[2] Therefore, you may (O unbelievers) go about in the land freely for four months, but know that you will not be able to frustrate Allah, and that Allah will humiliate the unbelievers. 

[3] And (this is an) announcement from Allah and His Messenger to the people (in general) on the great day of Hajj4 that Allah is quit of the associators – and so is His Messenger. Therefore, if you repent, that would be better for you. But if you turn away (in rejection) then know that you will not be able to frustrate Allah. And give glad tidings to the unbelievers of a painful chastisement.

 

Commentary

4. Which day is “the great day of Hajj”? There are two opinions. One comes from `Umar ibn al-Khattab, Sa`id ibn Musayyib, Ibn Zubayr, Mujahid and `Ikrimah and others that it is the 9th of Dhu al-Hijjah. But `Ali, `Abdullah (ibn Mas`ud), Ibn `Umar, Ibn Abi Awfa, Ibn `Abbas, Sa`id ibn Jubayr, `Ata’, Suddi and a great many others have said that it is the day of sacrifice (10th of Dhu al-Hijjah). There have been other opinions too. The message itself contained in this chapter was delivered on two days. When Abu Bakr had delivered his sermon on the 9th of Hajj in `Arafah, he said: “Now, `Ali. Rise up and deliver the message the Prophet sent you with.” `Ali got up and recited the first 40 verses of this chapter. However, `Ali thought that it was not enough since everyone could not have heard. So he went about on the 10th of Dhu al-Hijjah in Mina, visiting the tents and making the announcement (Ibn Jarir).

In fact, there are reports right from the Prophet (saws) in Abu Da’ud’s collection to the effect that the day of sacrifice is the Great Day of Hajj (Qurtubi). Ibn Abi Hatim and Ibn Marduwayh have similar reports (Ibn Kathir).

[4] Except for those of the pagans with whom you made a treaty,5 and then they did not fall short of it in anyway, nor did they support anyone against you, such, fulfill your treaty with them until (their) treaties have run their term.6 Surely, Allah approves of the pious.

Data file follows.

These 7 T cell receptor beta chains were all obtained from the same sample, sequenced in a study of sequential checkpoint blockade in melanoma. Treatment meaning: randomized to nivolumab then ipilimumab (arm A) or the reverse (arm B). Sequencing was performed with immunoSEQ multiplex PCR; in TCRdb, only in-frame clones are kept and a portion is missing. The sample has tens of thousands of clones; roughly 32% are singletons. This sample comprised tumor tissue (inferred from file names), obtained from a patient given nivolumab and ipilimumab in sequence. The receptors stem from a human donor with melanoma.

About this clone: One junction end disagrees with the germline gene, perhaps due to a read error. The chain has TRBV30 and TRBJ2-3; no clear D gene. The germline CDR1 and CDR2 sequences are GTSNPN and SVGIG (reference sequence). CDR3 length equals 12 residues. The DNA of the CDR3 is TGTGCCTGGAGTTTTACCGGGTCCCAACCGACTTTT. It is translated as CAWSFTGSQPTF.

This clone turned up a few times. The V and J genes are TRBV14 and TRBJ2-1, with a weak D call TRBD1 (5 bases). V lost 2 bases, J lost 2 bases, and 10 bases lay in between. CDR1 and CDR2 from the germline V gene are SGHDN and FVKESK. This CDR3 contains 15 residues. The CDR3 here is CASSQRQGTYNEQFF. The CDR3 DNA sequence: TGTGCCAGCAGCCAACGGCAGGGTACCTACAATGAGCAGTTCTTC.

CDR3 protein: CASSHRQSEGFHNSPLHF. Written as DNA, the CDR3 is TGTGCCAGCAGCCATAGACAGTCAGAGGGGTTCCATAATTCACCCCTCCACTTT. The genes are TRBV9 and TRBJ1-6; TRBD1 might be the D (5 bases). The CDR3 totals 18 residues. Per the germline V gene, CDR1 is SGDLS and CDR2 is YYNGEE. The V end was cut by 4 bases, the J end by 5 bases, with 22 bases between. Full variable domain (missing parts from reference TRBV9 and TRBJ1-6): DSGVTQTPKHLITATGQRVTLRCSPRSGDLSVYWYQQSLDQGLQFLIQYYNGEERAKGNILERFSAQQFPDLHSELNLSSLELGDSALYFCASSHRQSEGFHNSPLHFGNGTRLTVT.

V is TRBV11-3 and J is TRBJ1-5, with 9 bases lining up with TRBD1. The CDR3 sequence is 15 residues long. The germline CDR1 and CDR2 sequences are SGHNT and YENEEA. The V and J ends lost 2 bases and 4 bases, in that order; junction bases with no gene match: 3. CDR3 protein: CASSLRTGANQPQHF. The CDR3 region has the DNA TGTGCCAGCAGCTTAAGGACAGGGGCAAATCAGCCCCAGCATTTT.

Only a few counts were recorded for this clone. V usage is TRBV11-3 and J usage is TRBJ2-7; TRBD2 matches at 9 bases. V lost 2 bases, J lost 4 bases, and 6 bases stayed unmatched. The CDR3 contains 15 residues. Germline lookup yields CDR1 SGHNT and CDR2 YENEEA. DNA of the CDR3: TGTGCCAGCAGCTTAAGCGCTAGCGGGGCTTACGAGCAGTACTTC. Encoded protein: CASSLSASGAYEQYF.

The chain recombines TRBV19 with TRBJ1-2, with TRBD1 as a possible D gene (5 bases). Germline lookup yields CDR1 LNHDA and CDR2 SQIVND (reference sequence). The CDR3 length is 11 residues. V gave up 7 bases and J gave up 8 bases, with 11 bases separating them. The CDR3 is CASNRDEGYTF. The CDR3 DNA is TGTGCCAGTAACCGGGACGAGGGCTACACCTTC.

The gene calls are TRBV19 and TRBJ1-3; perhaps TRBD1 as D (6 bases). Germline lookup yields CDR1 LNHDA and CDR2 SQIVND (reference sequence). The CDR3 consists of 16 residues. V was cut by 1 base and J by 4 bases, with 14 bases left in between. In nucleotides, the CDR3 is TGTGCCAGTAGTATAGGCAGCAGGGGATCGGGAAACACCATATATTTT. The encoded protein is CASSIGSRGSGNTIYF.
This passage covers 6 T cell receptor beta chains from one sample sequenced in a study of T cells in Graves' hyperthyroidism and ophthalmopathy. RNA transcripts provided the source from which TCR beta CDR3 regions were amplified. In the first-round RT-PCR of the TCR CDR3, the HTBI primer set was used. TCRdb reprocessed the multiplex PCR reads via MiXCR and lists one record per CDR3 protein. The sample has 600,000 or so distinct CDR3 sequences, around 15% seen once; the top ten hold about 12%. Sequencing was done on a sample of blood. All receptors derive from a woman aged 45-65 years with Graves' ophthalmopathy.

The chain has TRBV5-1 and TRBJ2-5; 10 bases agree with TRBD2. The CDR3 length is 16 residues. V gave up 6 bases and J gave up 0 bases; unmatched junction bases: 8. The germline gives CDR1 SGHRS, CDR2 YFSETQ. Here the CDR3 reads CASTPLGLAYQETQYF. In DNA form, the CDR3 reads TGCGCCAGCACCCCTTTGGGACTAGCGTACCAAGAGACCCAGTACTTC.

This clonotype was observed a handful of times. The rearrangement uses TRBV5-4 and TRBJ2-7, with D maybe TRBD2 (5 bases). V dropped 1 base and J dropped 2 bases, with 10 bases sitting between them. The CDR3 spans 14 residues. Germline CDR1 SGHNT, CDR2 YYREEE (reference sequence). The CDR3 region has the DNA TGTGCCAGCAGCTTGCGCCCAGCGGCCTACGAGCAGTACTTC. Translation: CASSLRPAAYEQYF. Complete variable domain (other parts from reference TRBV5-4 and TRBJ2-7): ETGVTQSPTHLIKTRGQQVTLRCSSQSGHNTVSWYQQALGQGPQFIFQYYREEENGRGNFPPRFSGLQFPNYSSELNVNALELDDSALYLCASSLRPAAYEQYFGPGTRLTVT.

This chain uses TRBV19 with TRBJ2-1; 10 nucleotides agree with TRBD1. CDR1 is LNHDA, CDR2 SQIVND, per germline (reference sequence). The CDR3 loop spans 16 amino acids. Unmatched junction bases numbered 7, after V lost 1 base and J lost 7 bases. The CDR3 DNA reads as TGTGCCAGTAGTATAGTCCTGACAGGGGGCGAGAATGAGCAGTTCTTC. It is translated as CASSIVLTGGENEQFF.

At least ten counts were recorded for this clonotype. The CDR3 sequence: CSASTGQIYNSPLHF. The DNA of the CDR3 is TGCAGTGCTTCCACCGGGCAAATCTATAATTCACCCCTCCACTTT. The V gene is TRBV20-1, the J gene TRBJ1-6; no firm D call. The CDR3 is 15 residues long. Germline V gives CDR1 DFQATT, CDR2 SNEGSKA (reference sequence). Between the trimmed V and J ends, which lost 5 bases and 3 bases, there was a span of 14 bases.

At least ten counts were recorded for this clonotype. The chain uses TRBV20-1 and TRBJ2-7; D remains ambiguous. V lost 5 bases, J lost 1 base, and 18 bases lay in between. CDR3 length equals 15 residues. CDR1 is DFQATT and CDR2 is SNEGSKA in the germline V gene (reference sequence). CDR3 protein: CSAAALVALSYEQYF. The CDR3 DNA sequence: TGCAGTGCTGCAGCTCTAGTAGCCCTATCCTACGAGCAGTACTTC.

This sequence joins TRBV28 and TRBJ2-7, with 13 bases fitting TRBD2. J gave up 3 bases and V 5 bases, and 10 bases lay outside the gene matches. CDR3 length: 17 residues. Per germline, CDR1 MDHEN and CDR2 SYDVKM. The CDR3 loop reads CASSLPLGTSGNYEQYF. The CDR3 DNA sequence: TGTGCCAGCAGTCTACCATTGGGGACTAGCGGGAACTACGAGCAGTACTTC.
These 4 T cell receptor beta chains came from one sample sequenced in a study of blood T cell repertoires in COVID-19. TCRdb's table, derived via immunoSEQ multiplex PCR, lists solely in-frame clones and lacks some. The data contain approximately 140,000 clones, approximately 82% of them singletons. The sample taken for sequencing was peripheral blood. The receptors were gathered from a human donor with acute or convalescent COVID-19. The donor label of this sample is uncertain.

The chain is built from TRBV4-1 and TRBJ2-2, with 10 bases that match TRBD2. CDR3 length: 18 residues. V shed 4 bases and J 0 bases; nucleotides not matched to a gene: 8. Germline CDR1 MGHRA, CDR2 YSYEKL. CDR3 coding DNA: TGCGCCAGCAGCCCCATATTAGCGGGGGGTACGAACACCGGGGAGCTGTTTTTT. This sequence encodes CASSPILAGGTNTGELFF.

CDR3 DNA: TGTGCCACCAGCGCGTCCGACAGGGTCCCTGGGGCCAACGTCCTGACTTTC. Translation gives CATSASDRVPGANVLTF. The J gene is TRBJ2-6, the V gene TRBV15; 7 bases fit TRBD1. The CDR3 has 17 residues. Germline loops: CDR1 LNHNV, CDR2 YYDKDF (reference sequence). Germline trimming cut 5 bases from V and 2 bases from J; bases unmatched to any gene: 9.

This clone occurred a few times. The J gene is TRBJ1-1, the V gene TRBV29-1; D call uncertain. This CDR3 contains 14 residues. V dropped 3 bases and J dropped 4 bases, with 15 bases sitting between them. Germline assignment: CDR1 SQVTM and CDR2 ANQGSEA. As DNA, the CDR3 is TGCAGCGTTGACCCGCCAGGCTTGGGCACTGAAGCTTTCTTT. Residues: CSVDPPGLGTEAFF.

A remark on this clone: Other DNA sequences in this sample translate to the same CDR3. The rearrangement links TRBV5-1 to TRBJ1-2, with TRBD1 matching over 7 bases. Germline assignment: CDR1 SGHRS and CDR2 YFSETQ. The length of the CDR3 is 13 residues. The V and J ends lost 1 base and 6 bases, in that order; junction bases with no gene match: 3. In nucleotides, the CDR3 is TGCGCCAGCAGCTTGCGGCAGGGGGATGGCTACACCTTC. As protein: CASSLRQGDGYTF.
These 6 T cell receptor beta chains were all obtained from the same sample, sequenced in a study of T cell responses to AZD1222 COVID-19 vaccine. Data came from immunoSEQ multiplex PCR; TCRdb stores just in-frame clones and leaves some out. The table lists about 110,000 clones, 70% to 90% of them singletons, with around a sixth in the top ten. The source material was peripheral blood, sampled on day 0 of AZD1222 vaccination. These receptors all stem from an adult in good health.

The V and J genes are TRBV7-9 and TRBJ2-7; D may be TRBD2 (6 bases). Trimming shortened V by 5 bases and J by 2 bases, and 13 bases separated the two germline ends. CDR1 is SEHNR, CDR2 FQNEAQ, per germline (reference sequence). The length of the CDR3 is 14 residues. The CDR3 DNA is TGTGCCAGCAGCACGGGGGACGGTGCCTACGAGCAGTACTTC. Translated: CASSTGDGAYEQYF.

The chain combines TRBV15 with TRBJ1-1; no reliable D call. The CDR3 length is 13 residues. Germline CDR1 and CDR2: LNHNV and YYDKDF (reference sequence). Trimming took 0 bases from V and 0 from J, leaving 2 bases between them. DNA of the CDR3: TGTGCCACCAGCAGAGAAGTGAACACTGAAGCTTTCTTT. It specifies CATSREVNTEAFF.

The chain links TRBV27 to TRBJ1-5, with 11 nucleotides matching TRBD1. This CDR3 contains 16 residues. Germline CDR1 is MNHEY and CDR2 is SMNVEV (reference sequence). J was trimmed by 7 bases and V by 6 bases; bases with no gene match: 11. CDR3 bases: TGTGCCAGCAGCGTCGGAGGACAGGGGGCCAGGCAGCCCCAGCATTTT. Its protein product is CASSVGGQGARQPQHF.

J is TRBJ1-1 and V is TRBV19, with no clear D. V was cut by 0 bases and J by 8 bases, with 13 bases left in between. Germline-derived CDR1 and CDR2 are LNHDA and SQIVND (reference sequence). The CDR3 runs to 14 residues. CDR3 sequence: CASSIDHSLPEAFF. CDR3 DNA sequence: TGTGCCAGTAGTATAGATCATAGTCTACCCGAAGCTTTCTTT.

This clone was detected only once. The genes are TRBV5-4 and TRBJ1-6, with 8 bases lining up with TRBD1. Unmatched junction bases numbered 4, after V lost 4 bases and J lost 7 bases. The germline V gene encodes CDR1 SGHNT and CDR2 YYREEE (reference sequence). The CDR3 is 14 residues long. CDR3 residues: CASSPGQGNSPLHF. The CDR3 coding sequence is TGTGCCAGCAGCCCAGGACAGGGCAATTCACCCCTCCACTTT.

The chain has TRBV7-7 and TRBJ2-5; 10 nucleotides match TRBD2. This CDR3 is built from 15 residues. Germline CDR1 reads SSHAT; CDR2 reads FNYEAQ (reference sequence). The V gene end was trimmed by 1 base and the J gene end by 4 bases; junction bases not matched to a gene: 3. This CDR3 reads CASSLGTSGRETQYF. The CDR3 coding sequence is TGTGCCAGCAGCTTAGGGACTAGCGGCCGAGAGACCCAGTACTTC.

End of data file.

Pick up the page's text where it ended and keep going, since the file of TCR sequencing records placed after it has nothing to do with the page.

Commentary

5. There have been several opinions about the identity of these polytheists. One opinion is that they were the Quraysh, a few clans of Banu Khuza`ah and some of the Banu Kinanah. But the last mentioned seem to qualify the best (Ibn Jarir).

6. The only people that seem to fit this clause is a clan of the Banu Bakr tribe who did not participate with the main body of the tribe in their attack on Banu Khuza`ah, nor sided with the Quraysh. They remained aloof and true to their treaty of Hudaybiyyah. This is supported by the statements of Suddi and Mujahid. Further, this class of people, in fact many others, did not wait long – as Ibn al-Qayyim has pointed out – before entering into Islam (Sayyid).

The above is an opinion of Ibn `Abbas as in Zamakhshari who adds that 9 months were left for the treaty to expire and the Prophet (saws) completed the term of the treaty with them.

7. By relating the honoring of the treaties to piety, Allah (swt) tells us by implication that being true to a treaty is not simply a good Islamic principle, nor should it be attempted because it promises to be beneficial. Rather, in Islam it acquires the status of a devotional act. A Muslim observes this kind of thing hoping to win Allah’s approval. It is another thing that it saves the community from contradictions and inconsistencies. But, more importantly, it raises the human soul to a higher moral plain (Sayyid).